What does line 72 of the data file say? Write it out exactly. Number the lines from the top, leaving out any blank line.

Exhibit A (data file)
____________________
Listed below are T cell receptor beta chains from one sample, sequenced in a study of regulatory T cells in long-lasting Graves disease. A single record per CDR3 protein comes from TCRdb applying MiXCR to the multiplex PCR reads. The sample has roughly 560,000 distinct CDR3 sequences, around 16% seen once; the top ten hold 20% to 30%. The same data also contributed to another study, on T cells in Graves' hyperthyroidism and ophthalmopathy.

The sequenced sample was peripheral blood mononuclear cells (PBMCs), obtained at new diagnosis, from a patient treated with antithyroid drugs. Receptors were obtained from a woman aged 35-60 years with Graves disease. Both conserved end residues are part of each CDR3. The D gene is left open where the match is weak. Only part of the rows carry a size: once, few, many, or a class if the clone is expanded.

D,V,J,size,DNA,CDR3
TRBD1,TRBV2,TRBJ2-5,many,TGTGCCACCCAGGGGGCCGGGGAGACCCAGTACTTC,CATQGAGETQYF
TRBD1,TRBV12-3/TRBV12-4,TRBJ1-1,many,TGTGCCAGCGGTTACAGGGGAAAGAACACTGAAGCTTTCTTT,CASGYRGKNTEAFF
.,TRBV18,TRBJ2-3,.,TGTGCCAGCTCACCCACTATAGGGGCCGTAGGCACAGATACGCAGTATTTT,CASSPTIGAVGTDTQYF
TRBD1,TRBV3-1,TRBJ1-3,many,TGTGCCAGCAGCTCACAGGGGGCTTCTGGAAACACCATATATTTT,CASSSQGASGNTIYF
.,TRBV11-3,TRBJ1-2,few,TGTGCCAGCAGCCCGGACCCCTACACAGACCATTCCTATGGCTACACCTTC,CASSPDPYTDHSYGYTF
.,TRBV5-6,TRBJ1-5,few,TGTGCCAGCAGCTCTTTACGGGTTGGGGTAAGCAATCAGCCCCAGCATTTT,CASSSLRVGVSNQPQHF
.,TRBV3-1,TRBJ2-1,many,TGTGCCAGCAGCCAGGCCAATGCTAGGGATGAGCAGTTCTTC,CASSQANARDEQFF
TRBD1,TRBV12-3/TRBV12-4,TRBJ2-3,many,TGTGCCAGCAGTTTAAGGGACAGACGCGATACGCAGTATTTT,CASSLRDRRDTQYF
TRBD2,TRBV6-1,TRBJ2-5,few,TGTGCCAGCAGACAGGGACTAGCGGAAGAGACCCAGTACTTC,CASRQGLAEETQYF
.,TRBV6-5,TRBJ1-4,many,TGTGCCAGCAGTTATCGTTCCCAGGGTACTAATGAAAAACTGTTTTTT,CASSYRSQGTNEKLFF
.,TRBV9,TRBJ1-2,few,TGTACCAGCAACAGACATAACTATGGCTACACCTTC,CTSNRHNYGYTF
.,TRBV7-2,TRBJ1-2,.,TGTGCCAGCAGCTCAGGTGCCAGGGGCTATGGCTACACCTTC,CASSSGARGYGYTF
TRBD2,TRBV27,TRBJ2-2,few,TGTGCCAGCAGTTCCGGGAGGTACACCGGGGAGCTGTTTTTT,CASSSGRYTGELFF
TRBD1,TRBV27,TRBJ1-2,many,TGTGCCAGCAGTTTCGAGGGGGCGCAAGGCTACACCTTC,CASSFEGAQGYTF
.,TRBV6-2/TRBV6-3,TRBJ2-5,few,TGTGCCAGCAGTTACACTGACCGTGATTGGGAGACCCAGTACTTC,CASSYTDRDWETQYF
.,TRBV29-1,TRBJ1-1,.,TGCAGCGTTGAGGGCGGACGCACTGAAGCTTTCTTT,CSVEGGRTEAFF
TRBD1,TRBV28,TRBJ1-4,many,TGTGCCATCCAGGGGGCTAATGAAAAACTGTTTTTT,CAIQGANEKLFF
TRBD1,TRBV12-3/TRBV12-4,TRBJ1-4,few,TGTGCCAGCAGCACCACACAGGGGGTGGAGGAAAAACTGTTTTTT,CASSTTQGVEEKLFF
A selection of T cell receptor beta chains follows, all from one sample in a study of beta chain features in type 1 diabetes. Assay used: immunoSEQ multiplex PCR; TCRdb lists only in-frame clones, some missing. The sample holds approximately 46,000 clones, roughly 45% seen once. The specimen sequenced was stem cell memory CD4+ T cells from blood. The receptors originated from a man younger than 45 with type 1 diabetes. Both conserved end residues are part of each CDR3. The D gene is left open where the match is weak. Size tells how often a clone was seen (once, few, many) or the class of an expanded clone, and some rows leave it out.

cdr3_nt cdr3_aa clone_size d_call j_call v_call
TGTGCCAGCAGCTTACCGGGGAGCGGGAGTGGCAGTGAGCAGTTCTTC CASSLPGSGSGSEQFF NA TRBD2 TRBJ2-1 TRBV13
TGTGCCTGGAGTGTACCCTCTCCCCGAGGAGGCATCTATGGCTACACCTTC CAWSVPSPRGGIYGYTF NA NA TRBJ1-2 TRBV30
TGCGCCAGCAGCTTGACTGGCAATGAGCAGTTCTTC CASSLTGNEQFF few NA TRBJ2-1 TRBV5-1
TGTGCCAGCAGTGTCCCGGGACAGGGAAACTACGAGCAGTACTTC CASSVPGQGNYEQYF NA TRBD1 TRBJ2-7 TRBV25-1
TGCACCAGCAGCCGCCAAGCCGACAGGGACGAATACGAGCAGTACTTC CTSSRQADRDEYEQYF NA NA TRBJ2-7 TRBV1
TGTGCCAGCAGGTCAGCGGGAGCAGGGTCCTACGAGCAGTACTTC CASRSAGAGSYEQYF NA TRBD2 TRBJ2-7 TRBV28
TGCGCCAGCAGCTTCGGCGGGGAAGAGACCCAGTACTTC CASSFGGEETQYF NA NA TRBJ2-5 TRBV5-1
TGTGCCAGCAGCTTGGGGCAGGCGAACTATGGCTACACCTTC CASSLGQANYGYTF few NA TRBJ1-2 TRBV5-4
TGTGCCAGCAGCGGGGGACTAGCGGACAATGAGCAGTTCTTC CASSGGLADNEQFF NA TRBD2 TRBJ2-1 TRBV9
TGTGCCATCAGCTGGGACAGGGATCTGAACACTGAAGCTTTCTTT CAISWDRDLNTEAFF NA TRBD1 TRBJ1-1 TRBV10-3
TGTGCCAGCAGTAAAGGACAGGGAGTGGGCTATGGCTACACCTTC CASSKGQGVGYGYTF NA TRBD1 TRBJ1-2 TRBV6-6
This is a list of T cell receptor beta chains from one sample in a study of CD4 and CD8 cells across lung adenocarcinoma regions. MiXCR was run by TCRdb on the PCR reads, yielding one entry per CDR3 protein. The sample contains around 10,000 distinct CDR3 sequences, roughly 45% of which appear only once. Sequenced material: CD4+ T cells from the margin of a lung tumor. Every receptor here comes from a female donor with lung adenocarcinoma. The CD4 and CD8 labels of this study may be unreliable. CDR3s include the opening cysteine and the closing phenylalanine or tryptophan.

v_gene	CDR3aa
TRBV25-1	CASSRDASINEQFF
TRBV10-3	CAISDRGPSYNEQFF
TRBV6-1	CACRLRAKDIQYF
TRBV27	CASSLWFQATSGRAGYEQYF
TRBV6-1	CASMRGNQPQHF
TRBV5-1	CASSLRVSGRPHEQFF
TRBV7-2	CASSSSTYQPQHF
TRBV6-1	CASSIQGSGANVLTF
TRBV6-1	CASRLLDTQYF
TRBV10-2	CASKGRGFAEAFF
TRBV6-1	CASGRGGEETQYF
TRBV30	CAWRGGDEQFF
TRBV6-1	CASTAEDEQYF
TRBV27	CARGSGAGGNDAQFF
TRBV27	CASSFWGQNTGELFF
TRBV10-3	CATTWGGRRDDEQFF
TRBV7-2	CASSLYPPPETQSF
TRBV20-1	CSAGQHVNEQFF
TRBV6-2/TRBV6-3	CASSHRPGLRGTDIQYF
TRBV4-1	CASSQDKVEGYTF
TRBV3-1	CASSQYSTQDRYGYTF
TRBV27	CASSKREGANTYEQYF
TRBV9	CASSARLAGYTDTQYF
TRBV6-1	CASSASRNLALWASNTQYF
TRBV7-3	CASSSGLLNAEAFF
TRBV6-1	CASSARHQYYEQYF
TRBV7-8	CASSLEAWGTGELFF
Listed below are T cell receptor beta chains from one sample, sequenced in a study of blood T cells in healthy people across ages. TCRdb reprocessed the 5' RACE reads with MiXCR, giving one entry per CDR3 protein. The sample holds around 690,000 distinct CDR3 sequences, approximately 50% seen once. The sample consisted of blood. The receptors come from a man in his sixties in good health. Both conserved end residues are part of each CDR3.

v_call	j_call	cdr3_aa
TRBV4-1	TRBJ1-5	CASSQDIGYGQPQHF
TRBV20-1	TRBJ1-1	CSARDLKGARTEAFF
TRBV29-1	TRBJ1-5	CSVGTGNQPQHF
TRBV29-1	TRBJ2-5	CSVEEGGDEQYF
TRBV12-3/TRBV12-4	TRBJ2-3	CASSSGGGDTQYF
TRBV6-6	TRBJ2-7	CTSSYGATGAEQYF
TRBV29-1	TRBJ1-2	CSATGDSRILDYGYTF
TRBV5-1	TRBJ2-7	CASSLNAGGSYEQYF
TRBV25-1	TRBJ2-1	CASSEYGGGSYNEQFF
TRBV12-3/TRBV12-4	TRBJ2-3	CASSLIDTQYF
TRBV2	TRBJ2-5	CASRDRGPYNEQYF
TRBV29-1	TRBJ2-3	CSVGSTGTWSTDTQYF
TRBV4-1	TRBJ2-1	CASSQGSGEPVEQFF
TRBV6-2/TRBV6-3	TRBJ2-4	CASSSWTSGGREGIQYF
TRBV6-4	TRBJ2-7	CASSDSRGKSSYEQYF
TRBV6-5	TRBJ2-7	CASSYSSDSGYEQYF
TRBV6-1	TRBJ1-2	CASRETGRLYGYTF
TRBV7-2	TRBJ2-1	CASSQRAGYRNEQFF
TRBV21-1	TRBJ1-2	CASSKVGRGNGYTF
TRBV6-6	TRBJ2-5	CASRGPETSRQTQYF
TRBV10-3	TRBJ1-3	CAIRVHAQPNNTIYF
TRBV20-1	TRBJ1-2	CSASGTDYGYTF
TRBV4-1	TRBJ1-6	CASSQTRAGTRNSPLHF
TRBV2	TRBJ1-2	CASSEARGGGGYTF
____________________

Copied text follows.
TRBV29-1	TRBJ1-2	CSATGDSRILDYGYTF